Along with the uranium, the pond contains significant amounts of plutonium, as well as a host of other radioactive wastes like caesium and strontium. It is all meant to be under strict safeguards and inspected by Euratom to provide an assurance that it is only used for civil purposes.

The aim is to demonstrate good faith to countries like Iran and North Korea, which are both currently suspected of using their civil nuclear programmes as a cover for making nuclear weapons. It is part of the deal enshrined in the international Nuclear Non-Proliferation Treaty, which came into force in 1970 to try to prevent the spread of nuclear weapons.

But the leaked BNFL report reveals: “The uncertainty surrounding the total inventory of B30 is a cause for concern with Euratom. This variance must be resolved at the earliest opportunity.”

The report, dated 1999, is marked ‘BNFL only’ on every page. “This document is ‘BNFL only’ because it contains undeclared details of B30 fuel inventory discrepancy and also commercially sensitive information,” it states.

The report also divulges that the pond contains spent fuel from the Tokai Mura reactor in Japan, a country that has historically been anxious to ensure a clear distinction between nuclear power and nuclear weapons. But, claims Lowry, the pond’s “murky mixture” must have made it “impossible for Euratom to ensure the segregation of civil and military material”.

BNFL insists that Euratom is satisfied there is no evidence that nuclear material is being diverted for defence purposes. “In fact in recent years the amount of nuclear materials under safeguards has increased as material surplus to defence requirements has been brought into safeguards following the 1998 strategic defence review,” said a company spokesman.

But in its latest report on safeguards in Europe, Euratom concluded that there was "an important verification problem" with the storage of some plutonium at Sellafield. “Difficulties of access and handling due to radiation protection and safety reasons do not permit full routine safeguards activities to be performed. However, the status quo was preserved by containment and surveillance systems,” the report said.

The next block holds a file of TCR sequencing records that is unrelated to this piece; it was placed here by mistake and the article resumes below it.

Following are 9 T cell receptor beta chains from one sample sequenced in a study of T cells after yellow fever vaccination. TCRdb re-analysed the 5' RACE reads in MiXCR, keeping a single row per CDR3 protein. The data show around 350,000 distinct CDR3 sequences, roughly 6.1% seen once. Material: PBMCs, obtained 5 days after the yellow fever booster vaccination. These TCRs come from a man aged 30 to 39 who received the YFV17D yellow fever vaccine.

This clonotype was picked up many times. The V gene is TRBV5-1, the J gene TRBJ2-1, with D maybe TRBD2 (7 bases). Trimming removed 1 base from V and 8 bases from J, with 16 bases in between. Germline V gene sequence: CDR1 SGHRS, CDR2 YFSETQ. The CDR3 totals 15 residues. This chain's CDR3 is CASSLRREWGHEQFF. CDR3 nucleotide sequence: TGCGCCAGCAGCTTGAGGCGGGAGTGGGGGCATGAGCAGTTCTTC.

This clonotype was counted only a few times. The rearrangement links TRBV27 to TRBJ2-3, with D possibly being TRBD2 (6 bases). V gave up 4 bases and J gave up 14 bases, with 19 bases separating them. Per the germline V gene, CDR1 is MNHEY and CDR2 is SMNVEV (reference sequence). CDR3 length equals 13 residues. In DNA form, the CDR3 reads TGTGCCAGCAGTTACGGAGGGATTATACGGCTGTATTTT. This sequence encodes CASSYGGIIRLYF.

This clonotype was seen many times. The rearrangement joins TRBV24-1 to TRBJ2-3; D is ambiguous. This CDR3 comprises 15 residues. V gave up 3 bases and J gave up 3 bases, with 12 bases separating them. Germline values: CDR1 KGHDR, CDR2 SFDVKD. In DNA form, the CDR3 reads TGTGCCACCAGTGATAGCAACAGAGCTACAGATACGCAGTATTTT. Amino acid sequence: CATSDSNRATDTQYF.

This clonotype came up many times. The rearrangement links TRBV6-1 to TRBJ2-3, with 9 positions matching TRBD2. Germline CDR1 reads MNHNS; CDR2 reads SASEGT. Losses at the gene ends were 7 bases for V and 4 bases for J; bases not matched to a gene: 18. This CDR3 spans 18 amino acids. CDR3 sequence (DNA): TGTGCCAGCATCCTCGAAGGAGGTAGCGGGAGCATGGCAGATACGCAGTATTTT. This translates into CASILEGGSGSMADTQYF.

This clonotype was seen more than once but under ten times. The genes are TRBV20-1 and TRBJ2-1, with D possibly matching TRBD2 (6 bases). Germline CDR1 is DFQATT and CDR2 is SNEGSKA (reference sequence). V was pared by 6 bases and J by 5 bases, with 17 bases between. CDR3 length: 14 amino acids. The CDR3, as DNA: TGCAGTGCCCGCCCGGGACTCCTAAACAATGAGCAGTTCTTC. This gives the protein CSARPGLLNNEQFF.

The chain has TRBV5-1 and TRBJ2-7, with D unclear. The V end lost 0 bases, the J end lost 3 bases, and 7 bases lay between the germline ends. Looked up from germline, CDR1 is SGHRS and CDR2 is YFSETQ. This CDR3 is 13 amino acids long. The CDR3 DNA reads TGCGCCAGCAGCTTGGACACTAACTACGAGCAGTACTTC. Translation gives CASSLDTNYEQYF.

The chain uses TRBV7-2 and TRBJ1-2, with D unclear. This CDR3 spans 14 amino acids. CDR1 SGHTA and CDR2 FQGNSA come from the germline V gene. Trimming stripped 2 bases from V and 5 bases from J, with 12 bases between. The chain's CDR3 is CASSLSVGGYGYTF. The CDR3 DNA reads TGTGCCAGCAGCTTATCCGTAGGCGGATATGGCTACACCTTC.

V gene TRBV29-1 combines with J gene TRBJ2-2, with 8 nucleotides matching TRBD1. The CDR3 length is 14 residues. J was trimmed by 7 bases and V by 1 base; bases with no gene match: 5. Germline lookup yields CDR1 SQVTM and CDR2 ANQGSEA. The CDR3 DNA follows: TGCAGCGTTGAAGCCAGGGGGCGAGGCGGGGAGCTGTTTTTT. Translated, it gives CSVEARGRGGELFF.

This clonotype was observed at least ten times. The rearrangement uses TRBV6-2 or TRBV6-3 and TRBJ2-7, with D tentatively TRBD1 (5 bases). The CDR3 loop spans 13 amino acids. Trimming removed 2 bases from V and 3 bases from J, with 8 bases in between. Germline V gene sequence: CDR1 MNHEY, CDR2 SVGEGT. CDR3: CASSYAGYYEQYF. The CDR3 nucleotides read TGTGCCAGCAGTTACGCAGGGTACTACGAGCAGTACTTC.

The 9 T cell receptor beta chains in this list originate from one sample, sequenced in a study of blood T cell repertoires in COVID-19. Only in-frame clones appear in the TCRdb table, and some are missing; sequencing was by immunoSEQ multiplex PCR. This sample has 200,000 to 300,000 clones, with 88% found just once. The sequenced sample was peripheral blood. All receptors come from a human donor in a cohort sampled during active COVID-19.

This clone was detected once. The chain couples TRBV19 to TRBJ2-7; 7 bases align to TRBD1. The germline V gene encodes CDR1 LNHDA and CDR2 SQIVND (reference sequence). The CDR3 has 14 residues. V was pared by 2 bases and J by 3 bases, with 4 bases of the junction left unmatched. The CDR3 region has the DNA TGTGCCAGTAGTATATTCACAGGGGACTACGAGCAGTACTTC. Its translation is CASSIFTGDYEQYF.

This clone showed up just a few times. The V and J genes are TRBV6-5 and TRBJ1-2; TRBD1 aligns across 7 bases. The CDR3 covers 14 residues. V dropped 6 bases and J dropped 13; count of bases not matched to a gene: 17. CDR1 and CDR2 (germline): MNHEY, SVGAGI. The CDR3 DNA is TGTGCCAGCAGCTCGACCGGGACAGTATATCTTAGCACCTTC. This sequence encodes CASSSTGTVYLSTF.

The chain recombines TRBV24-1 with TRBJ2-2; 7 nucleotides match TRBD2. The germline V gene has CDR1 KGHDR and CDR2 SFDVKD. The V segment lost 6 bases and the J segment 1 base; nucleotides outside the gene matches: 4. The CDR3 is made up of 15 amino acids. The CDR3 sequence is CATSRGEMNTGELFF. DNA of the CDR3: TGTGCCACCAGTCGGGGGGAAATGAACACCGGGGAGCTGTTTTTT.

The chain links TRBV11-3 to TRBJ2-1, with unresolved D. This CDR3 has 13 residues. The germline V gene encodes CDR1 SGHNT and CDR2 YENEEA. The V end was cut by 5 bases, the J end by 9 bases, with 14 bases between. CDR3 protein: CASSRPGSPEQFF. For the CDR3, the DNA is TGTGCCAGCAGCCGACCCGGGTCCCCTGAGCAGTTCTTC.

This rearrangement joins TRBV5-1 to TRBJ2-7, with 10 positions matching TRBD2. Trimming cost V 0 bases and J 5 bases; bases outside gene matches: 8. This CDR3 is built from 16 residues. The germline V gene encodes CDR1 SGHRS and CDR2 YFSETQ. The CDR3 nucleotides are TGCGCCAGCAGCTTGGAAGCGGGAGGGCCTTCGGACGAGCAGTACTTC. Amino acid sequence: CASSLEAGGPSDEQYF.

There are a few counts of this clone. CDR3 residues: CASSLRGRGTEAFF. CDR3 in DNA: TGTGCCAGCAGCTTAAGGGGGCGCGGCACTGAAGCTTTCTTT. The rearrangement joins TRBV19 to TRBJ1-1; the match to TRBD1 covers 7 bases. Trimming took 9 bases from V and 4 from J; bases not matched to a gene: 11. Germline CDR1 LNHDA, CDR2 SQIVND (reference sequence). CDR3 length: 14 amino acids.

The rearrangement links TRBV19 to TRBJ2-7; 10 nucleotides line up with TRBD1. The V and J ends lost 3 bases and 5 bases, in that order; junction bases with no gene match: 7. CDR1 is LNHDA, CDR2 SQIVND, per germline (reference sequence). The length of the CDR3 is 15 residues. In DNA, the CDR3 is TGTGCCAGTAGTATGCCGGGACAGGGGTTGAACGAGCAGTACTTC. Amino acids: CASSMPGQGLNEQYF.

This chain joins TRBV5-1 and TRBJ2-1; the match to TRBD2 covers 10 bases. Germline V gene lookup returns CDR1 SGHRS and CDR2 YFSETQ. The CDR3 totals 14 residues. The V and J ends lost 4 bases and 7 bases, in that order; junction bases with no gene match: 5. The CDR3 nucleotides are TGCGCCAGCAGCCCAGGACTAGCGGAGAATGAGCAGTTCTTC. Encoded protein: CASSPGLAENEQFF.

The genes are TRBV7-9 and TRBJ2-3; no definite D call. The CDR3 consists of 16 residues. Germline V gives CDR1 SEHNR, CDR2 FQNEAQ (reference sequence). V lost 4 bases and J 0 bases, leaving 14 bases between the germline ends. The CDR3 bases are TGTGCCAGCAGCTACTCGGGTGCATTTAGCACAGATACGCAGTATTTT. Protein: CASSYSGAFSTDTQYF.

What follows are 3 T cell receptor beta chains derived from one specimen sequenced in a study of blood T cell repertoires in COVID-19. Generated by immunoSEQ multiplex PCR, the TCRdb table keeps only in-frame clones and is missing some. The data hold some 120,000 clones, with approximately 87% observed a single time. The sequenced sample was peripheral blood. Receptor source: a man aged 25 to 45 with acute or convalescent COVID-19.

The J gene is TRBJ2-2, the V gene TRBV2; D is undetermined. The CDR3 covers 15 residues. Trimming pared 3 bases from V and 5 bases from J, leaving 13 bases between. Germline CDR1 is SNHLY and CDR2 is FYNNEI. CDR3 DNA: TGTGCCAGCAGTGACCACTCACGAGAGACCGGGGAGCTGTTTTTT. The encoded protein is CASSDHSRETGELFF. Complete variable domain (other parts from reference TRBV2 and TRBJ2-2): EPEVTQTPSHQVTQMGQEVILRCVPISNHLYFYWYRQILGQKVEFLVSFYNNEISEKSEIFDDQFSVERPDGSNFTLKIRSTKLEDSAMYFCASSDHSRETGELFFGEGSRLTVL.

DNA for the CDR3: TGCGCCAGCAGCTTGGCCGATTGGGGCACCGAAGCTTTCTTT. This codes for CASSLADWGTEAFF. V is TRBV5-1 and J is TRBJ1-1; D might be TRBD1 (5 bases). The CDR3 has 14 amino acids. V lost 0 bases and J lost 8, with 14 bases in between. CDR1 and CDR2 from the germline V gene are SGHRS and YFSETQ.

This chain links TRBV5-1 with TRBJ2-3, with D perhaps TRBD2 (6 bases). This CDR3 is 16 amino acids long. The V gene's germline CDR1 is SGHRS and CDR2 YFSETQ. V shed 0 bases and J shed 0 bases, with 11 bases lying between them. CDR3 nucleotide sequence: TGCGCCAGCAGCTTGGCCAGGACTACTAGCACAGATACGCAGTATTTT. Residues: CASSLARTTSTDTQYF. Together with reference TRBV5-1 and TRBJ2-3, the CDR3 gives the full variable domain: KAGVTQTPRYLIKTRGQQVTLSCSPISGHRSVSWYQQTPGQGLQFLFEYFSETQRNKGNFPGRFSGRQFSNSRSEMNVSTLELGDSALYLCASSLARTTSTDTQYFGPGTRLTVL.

BNFL accepted that radiation was seeping through cracks in the concrete walls of the B30 pond and was being blown into the air from the water’s surface. But the levels were very low and had “no significant impact off the Sellafield site”, it claimed.

The company has refused to publish any detailed information on the structural flaws of B30 for fear the information could be of use to terrorists. It has been accused by former UK environment minister, Michael Meacher, of using security considerations to cover up environmental risks.

The problems surrounding B30 have also upset local environmentalists. “We are very worried at the chronic state of this 44-year-old store with its cocktail of corroded and highly radioactive sludges,” said Martin Forwood, campaign coordinator with Cumbrians Opposed to a Radioactive Environment (CORE).

“Even more frightening is that Euratom inspectors appear to be in the dark about exactly what’s in B30, so we’ll never know whether any plutonium or uranium has been diverted for weapons use.”